So many counties and other municipalities around the state have property damage that they may or may not know about. Some who know they have damage may have already been denied by their insurance or risk pool company or possibly have been told by an adjuster that they don’t have any damage, when in fact they do. These taxpayer entities eventually end up in a situation where it may become necessary to pursue an increase in the tax rate to cover the repairs to the properties, including roofs, HVAC units, and other cosmetic damages that could possibly have been wrongfully denied by the insurance or risk pool company or bypassed by an adjuster. Some may have even received payment on some buildings while other structures were denied.
These expenses must then somehow be passed on to the taxpayers. The taxpayers’ dollars already contribute to the portion of the budget paying premiums and now those same taxpayers are expected to contribute more to pay for damages that should have been covered by the property insurance or risk pool coverage but were either overlooked by an adjuster or simply denied.
Let’s take a quick look at how this happens and what we can do about it.
• Counties and other municipalities receive funding from local, state and federal funds. These funds are considered “public” funds and therefore must be handled as such. Governmental entities have limits to the types of coverages for which they may use public funds to pay for. However, they are certainly allowed to obtain coverage for property damage to their facilities throughout the county.
• While large counties and municipalities may have a risk management department, a director of facilities, and/or maintenance department, your smaller ones across the State of Texas must rely more heavily on other staff to oversee their properties. Either way, these personnel and employees are not trained or qualified to inspect for detailed property damage. It is important to have someone who is qualified in this area to perform a thorough inspection and scope of the damages. Without a proper assessment, one is at the mercy of the insurance or risk pool adjuster to determine if any damage occurred and the scope of said damage. They would also be relying on the insurance company or risk pool adjuster’s determination of coverage based on their policy. It makes more sense to obtain an opinion on these matters from someone who works for you and not the insurance company or risk pool.
• The elected officials of each entity have a fiduciary duty to maintain and protect the properties in their jurisdiction, while at the same time managing the overall budget and finances. This would include property damage insurance or risk pool claims that should be covered. Otherwise, the repairs for these damages will come out of the budget for building maintenance which is funded by taxpayer dollars. Taxpayer dollars should not be used to pay insurance or risk pool premiums AND pay for damages that should have been covered and afforded in that policy. It requires the experience and skill of a licensed claim professional to help protect this interest and thereby save the county or municipality from expending funds for repairs that should otherwise be covered and paid for by the insurance or risk pool.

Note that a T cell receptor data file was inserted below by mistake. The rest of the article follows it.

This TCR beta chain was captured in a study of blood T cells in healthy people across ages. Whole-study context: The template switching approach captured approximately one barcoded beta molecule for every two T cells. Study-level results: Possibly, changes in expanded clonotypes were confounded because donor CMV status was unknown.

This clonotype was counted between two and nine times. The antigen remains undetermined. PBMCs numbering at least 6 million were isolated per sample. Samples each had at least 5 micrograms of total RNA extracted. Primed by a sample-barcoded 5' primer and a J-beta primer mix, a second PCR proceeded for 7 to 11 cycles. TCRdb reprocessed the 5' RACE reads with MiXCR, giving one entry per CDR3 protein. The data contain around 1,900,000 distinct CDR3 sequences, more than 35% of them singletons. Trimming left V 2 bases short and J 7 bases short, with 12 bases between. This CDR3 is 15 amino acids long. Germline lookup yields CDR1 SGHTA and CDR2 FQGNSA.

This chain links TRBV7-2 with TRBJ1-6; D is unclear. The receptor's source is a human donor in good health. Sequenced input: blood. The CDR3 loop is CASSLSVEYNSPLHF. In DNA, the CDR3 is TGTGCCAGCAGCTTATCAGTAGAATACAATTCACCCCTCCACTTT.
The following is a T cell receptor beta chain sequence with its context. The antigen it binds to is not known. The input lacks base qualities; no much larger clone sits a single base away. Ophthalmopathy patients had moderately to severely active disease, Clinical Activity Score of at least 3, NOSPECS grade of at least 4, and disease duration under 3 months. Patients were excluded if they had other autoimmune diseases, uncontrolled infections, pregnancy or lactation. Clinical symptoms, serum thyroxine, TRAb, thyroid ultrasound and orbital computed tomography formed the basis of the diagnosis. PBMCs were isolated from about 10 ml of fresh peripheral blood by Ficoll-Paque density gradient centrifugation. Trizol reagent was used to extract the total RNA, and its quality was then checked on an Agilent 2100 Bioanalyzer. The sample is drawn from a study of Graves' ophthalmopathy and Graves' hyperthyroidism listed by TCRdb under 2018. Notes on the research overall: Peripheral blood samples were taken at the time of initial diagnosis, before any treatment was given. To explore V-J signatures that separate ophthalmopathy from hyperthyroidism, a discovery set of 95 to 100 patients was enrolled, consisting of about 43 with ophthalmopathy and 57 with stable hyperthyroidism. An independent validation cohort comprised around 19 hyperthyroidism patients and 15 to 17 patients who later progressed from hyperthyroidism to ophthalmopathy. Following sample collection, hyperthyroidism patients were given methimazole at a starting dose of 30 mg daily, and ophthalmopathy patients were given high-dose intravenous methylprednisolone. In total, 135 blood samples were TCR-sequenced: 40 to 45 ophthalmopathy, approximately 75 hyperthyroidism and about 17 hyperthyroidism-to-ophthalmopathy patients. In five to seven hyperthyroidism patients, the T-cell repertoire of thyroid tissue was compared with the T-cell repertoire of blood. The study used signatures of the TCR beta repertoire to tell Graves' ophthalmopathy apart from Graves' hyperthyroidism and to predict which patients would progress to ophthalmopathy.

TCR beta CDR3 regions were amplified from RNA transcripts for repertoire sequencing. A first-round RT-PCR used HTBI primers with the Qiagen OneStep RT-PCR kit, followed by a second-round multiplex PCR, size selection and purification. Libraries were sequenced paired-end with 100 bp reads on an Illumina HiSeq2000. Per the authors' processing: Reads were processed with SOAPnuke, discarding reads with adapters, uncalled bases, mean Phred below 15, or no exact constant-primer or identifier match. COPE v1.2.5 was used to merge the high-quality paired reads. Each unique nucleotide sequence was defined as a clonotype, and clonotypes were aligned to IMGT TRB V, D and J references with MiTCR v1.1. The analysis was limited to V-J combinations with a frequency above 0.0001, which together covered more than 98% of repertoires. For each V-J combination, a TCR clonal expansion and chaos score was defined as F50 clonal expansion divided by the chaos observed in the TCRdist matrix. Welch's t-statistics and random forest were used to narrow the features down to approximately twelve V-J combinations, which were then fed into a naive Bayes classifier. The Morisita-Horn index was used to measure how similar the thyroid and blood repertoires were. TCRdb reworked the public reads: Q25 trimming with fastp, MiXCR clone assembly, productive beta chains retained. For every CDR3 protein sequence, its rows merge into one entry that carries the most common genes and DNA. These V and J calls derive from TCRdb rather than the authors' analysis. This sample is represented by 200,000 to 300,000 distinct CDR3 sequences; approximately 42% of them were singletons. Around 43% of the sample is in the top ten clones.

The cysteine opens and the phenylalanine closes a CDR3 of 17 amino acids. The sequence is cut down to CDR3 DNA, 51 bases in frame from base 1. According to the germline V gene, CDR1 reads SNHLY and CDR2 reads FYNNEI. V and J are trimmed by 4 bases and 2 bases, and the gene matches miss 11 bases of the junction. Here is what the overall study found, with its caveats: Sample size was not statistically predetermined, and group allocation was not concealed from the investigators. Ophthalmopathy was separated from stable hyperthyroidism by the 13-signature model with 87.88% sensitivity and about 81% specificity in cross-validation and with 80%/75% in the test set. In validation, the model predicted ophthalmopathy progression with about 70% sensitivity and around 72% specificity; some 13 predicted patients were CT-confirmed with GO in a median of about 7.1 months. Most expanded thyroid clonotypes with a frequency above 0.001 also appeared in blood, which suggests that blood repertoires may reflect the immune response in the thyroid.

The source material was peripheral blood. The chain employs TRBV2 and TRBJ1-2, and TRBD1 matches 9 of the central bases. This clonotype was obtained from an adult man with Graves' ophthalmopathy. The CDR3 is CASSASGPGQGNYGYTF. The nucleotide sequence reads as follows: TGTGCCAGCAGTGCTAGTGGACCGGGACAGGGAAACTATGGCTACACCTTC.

• When a claim is denied or underpaid, it cost money and takes away from the funds needs to make other desired or necessary maintenance and upgrades to facilities. If the loss is large enough, it could even cause a reassignment of funds from one category to another within the annual budget. It could also cause them to “bust” the budget which means dipping into general fund balance. These are things one should always try to avoid, especially when there is insurance or risk pool coverage that should pay for the damages and not use additional funds.
Regardless of how you play these things out, the bottom line is that the entity has insurance or risk pool coverage for a reason and should not have to dip into other funds to pay for damages covered under their policy. These things cannot always be determined by personnel or staff on hand and may require someone who specializes in handling claims for the policyholder.
Property damage claims are large financial transactions that have many moving parts and are subject to negotiation. A licensed public adjuster works exclusively for the policyholder as they advocate and negotiate through the claim with your insurance or risk pool company. If you want to level the playing field, the best choice is to retain the services of a licensed public adjuster.